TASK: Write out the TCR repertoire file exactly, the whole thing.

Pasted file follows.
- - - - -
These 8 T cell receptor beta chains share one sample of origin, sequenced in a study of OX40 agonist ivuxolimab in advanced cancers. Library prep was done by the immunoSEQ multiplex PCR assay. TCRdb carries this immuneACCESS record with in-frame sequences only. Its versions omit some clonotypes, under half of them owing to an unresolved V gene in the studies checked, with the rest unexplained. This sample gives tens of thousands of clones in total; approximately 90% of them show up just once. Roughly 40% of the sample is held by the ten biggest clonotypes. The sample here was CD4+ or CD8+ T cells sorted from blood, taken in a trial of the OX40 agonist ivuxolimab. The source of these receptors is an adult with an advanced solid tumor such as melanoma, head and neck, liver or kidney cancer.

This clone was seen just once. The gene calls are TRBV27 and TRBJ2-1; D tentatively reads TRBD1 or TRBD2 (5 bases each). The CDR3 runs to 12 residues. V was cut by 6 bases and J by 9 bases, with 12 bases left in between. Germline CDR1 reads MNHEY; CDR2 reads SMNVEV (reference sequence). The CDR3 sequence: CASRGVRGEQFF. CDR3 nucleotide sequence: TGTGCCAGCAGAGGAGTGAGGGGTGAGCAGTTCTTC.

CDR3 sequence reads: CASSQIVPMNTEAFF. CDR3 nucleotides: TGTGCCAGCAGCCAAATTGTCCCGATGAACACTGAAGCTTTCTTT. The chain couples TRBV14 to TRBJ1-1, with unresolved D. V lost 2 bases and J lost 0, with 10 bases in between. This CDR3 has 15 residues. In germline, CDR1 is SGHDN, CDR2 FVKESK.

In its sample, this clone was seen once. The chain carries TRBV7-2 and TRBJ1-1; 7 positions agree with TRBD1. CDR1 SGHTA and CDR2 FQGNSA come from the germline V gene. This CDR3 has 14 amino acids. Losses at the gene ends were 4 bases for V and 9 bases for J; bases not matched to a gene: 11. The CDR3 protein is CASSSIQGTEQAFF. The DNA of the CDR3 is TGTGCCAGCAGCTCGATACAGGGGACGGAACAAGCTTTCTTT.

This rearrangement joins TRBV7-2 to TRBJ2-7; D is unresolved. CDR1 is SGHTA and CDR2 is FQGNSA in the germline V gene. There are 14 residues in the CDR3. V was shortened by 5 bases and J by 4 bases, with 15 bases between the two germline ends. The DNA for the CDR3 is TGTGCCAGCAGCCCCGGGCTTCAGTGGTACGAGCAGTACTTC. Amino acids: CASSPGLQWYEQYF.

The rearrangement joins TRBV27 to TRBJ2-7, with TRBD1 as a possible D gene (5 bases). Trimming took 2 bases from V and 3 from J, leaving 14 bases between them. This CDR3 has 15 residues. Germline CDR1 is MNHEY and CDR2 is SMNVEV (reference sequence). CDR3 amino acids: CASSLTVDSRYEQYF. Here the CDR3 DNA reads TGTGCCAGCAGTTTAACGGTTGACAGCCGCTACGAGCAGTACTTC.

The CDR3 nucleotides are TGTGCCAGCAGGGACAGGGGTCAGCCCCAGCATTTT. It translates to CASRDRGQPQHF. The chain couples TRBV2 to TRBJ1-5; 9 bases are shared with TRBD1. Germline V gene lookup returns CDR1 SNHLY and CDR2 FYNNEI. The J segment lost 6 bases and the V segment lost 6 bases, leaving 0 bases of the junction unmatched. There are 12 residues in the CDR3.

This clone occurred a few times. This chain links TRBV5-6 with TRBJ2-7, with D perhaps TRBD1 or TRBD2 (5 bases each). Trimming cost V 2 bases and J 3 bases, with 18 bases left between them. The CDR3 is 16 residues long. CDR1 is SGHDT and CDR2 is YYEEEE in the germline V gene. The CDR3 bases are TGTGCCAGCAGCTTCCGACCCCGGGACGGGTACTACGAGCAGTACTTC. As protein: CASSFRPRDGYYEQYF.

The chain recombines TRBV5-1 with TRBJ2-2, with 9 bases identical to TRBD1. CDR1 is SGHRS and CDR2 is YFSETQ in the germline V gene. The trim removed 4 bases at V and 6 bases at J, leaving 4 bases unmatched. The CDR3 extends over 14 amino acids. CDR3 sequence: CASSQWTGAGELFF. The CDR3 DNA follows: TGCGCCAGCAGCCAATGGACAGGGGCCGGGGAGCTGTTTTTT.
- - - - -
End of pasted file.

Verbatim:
These 8 T cell receptor beta chains share one sample of origin, sequenced in a study of OX40 agonist ivuxolimab in advanced cancers. Library prep was done by the immunoSEQ multiplex PCR assay. TCRdb carries this immuneACCESS record with in-frame sequences only. Its versions omit some clonotypes, under half of them owing to an unresolved V gene in the studies checked, with the rest unexplained. This sample gives tens of thousands of clones in total; approximately 90% of them show up just once. Roughly 40% of the sample is held by the ten biggest clonotypes. The sample here was CD4+ or CD8+ T cells sorted from blood, taken in a trial of the OX40 agonist ivuxolimab. The source of these receptors is an adult with an advanced solid tumor such as melanoma, head and neck, liver or kidney cancer.

This clone was seen just once. The gene calls are TRBV27 and TRBJ2-1; D tentatively reads TRBD1 or TRBD2 (5 bases each). The CDR3 runs to 12 residues. V was cut by 6 bases and J by 9 bases, with 12 bases left in between. Germline CDR1 reads MNHEY; CDR2 reads SMNVEV (reference sequence). The CDR3 sequence: CASRGVRGEQFF. CDR3 nucleotide sequence: TGTGCCAGCAGAGGAGTGAGGGGTGAGCAGTTCTTC.

CDR3 sequence reads: CASSQIVPMNTEAFF. CDR3 nucleotides: TGTGCCAGCAGCCAAATTGTCCCGATGAACACTGAAGCTTTCTTT. The chain couples TRBV14 to TRBJ1-1, with unresolved D. V lost 2 bases and J lost 0, with 10 bases in between. This CDR3 has 15 residues. In germline, CDR1 is SGHDN, CDR2 FVKESK.

In its sample, this clone was seen once. The chain carries TRBV7-2 and TRBJ1-1; 7 positions agree with TRBD1. CDR1 SGHTA and CDR2 FQGNSA come from the germline V gene. This CDR3 has 14 amino acids. Losses at the gene ends were 4 bases for V and 9 bases for J; bases not matched to a gene: 11. The CDR3 protein is CASSSIQGTEQAFF. The DNA of the CDR3 is TGTGCCAGCAGCTCGATACAGGGGACGGAACAAGCTTTCTTT.

This rearrangement joins TRBV7-2 to TRBJ2-7; D is unresolved. CDR1 is SGHTA and CDR2 is FQGNSA in the germline V gene. There are 14 residues in the CDR3. V was shortened by 5 bases and J by 4 bases, with 15 bases between the two germline ends. The DNA for the CDR3 is TGTGCCAGCAGCCCCGGGCTTCAGTGGTACGAGCAGTACTTC. Amino acids: CASSPGLQWYEQYF.

The rearrangement joins TRBV27 to TRBJ2-7, with TRBD1 as a possible D gene (5 bases). Trimming took 2 bases from V and 3 from J, leaving 14 bases between them. This CDR3 has 15 residues. Germline CDR1 is MNHEY and CDR2 is SMNVEV (reference sequence). CDR3 amino acids: CASSLTVDSRYEQYF. Here the CDR3 DNA reads TGTGCCAGCAGTTTAACGGTTGACAGCCGCTACGAGCAGTACTTC.

The CDR3 nucleotides are TGTGCCAGCAGGGACAGGGGTCAGCCCCAGCATTTT. It translates to CASRDRGQPQHF. The chain couples TRBV2 to TRBJ1-5; 9 bases are shared with TRBD1. Germline V gene lookup returns CDR1 SNHLY and CDR2 FYNNEI. The J segment lost 6 bases and the V segment lost 6 bases, leaving 0 bases of the junction unmatched. There are 12 residues in the CDR3.

This clone occurred a few times. This chain links TRBV5-6 with TRBJ2-7, with D perhaps TRBD1 or TRBD2 (5 bases each). Trimming cost V 2 bases and J 3 bases, with 18 bases left between them. The CDR3 is 16 residues long. CDR1 is SGHDT and CDR2 is YYEEEE in the germline V gene. The CDR3 bases are TGTGCCAGCAGCTTCCGACCCCGGGACGGGTACTACGAGCAGTACTTC. As protein: CASSFRPRDGYYEQYF.

The chain recombines TRBV5-1 with TRBJ2-2, with 9 bases identical to TRBD1. CDR1 is SGHRS and CDR2 is YFSETQ in the germline V gene. The trim removed 4 bases at V and 6 bases at J, leaving 4 bases unmatched. The CDR3 extends over 14 amino acids. CDR3 sequence: CASSQWTGAGELFF. The CDR3 DNA follows: TGCGCCAGCAGCCAATGGACAGGGGCCGGGGAGCTGTTTTTT.